“For All We Know” is set for release Feb. 14, 2020. The recording’s love theme sets a thoughtful tone on a day considered to be one for lovers. But the pair covers a gamut of feelings – – and proves that love is multi-faceted even when it feels perfect.
The album seems to sparkle with a certain feel. This feeling emanates from Reuben’s singing and Ashby’s playing. The two are in sync and each note sounds vibrant and ready to pop out of speakers of any kind. It is difficult to capture what is going on here, but it is worth listening to, on Valentine’s Day and beyond.
Beyond “For All We Know”: About Gloria Reuben and Marty Ashby
Reuben is probably better known as an actress. An actress who sometimes sings. This recording proves that she could have been a singer first. Her delivery is clear and she uses vibrato sparingly on “For All We Know.” The way Reuben connects with the music shows her personality and interpretation of lyrics and it is that personal touch that helps the songs on the recording stand out even more.
Reuben’s acting work is notable. On the long-running series “ER” her work earned her two Emmy nominations and a Golden Globe nomination. She has also appeared regularly on the series “Falling Skies” and “Cloak & Dagger.” Reuben also has a continuing role on “Mr. Robot,” and the gritty Showtime series “City On A Hill,” which also stars Kevin Bacon. She has also been in the films “Lincoln,” “Reasonable Doubt,” and “Admission.” Her theatrical portrayal of Condoleeza Rice earned her a Lucille Lortel Award for Outstanding Lead Actress.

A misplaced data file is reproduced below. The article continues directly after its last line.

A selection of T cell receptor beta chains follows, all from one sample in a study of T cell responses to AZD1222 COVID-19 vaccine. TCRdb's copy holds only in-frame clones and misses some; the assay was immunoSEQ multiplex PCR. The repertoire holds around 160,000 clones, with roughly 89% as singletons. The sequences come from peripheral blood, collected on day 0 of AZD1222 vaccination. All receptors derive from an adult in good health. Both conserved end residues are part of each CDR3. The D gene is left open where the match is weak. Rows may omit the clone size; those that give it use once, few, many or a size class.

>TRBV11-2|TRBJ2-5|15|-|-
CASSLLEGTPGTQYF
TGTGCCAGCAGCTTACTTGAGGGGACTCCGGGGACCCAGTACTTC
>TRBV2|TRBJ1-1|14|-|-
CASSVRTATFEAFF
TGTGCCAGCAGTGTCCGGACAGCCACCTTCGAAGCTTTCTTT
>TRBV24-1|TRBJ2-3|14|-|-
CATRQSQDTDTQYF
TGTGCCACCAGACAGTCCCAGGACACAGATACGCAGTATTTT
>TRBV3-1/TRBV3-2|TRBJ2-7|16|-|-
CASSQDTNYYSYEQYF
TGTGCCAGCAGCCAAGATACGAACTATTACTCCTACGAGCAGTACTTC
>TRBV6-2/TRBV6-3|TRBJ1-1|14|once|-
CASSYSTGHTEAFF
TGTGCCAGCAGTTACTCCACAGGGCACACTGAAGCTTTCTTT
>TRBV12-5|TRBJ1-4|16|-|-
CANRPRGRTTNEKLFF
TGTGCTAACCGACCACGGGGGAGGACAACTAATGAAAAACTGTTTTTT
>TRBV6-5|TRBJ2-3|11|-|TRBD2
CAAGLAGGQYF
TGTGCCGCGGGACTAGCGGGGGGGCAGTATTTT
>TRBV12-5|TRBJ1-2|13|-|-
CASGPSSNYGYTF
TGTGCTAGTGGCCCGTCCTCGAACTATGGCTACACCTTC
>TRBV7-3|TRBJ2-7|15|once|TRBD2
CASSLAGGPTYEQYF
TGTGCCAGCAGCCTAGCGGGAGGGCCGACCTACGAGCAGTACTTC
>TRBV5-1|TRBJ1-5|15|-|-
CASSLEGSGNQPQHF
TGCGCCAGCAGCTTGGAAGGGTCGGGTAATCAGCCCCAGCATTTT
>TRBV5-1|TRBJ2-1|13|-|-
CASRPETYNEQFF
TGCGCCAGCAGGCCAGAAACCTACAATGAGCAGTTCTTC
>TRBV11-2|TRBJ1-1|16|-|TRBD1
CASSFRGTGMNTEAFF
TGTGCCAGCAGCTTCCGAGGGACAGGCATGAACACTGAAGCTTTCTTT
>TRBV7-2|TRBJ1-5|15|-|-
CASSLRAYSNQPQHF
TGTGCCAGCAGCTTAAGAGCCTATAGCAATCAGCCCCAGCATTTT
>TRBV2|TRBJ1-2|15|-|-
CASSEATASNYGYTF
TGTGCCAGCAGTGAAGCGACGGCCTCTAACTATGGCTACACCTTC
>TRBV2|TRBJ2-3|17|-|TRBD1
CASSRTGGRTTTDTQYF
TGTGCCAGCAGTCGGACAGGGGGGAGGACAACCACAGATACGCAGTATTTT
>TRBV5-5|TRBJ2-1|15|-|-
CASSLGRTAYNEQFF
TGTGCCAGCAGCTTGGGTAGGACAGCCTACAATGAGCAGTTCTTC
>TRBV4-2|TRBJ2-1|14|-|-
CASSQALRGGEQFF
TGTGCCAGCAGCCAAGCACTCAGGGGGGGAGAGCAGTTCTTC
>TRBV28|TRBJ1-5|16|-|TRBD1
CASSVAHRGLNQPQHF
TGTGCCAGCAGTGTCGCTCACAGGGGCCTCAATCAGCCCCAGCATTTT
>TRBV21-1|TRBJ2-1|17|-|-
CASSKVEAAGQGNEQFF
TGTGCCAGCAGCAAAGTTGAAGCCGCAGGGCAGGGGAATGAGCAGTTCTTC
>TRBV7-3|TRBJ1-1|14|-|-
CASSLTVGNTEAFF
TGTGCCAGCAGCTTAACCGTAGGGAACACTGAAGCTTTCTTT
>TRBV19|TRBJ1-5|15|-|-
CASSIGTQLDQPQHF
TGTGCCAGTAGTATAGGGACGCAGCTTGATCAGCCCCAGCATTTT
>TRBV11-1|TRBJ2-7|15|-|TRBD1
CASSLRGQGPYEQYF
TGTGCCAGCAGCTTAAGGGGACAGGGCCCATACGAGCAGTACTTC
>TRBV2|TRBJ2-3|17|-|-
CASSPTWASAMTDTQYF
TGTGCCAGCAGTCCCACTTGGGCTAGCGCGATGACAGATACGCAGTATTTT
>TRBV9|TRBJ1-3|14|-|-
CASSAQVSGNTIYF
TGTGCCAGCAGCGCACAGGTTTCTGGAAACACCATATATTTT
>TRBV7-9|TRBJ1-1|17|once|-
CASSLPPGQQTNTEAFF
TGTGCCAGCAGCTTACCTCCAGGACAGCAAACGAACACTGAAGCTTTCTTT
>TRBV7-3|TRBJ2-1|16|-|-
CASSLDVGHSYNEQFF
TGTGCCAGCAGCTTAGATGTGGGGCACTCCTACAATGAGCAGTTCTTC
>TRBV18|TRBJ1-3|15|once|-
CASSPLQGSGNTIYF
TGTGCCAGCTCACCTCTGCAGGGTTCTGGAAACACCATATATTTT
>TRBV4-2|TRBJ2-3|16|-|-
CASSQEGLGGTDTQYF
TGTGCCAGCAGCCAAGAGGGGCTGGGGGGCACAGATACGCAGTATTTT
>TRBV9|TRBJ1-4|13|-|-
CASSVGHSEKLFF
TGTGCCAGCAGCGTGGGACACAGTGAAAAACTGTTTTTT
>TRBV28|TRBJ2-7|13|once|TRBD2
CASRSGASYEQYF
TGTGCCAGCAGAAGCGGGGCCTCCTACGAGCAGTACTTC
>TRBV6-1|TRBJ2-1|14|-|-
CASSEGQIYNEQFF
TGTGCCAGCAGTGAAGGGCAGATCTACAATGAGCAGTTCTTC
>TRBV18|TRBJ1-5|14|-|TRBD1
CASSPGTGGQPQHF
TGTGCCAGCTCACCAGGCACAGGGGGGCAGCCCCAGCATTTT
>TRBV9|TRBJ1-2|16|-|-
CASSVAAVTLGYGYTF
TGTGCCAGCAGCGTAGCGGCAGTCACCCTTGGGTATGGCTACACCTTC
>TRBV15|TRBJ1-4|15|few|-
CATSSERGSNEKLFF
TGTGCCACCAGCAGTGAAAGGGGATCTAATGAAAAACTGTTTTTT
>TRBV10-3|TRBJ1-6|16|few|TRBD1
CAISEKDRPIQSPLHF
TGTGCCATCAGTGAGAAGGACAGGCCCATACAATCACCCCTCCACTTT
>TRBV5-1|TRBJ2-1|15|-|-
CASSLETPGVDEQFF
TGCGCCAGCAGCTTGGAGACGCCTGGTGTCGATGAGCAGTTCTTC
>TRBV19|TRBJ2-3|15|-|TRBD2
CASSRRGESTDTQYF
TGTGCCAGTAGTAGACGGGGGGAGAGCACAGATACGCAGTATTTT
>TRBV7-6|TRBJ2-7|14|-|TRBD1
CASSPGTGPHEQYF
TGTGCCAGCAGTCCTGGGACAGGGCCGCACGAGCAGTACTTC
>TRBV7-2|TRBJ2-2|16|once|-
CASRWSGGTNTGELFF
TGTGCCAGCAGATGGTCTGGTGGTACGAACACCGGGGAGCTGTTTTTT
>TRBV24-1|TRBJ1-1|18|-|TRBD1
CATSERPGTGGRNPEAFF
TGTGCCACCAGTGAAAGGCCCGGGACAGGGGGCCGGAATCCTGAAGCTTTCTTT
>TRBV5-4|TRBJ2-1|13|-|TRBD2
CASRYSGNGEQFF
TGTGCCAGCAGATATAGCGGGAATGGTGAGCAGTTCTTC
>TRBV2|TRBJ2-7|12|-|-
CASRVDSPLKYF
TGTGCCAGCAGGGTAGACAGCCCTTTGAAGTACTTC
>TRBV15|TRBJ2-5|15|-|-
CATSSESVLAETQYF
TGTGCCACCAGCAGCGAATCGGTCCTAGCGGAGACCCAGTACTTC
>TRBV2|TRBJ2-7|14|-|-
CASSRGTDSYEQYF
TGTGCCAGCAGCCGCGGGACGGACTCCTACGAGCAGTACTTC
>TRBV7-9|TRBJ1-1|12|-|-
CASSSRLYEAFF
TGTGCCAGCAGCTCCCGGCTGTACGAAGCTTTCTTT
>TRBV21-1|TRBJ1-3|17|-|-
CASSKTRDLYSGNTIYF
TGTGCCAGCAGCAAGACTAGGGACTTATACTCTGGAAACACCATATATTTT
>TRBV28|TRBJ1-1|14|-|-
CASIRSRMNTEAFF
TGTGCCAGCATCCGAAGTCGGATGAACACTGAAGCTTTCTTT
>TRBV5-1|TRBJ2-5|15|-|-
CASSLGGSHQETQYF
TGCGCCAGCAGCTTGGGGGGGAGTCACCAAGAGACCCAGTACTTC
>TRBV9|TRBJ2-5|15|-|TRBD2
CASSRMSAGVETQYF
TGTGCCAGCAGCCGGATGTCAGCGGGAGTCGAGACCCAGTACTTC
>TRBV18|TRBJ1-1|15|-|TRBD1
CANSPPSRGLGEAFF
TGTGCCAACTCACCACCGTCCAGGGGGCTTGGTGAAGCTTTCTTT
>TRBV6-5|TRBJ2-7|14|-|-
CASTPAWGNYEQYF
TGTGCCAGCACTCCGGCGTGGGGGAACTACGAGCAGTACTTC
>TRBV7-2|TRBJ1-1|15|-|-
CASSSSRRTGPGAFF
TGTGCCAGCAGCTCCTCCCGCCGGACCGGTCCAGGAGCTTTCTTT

As for her musical ability, Reuben began playing classical piano when she was five years old. Later she would be a backup singer for Tina Turner on the singer’s 2000 tour titled “24/7.” That experience led to Reuben recording her album, “Just For You.” Her first jazz album was called “Perchance To Dream.”
Ashby is a jazz guitarist and a Grammy-winning producer, programming consultant, motivational speaker and lifelong advocate of jazz music and its unique place in American culture. He is executive producer at MCG Jazz, which he started in 1987. In that time, Ashby produced more than 2,000 concerts and more than 50 recordings.
In addition, Ashby is an artistic advisor and producer for jazz concerts and festivals around the country. Further, he was the EPP Goldman-Sachs Fellow at the National Museum of American History at the Smithsonian and has worked with many jazz organizations as a consultant.
The sound of “For All We Know”
There are some pitfalls and payoffs when using a sparse soundscape. For one, every note has the potential to make or break the recording. There are no places to “hide” mistakes. Thankfully, Reuben and Ashby are skilled, and so the duo have more payoffs than pitfalls on this album. One of the most important payoffs for a recording with a sparse soundscape is intimacy. When Reuben sings and Ashby plays, it is as if two talented strangers came to fill your living room with sound. The way the respective instruments of these two performers interact, listeners forget that there are only a duo of performers.
The two perform with verve and energy songs like “Where Do You Start” and “I Get Along Well Without You.” Their confidence and musicianship could convince unknowing audiences that the pieces were original to these two.
“For All We Know” is good jazz on Valentine’s Day and beyond.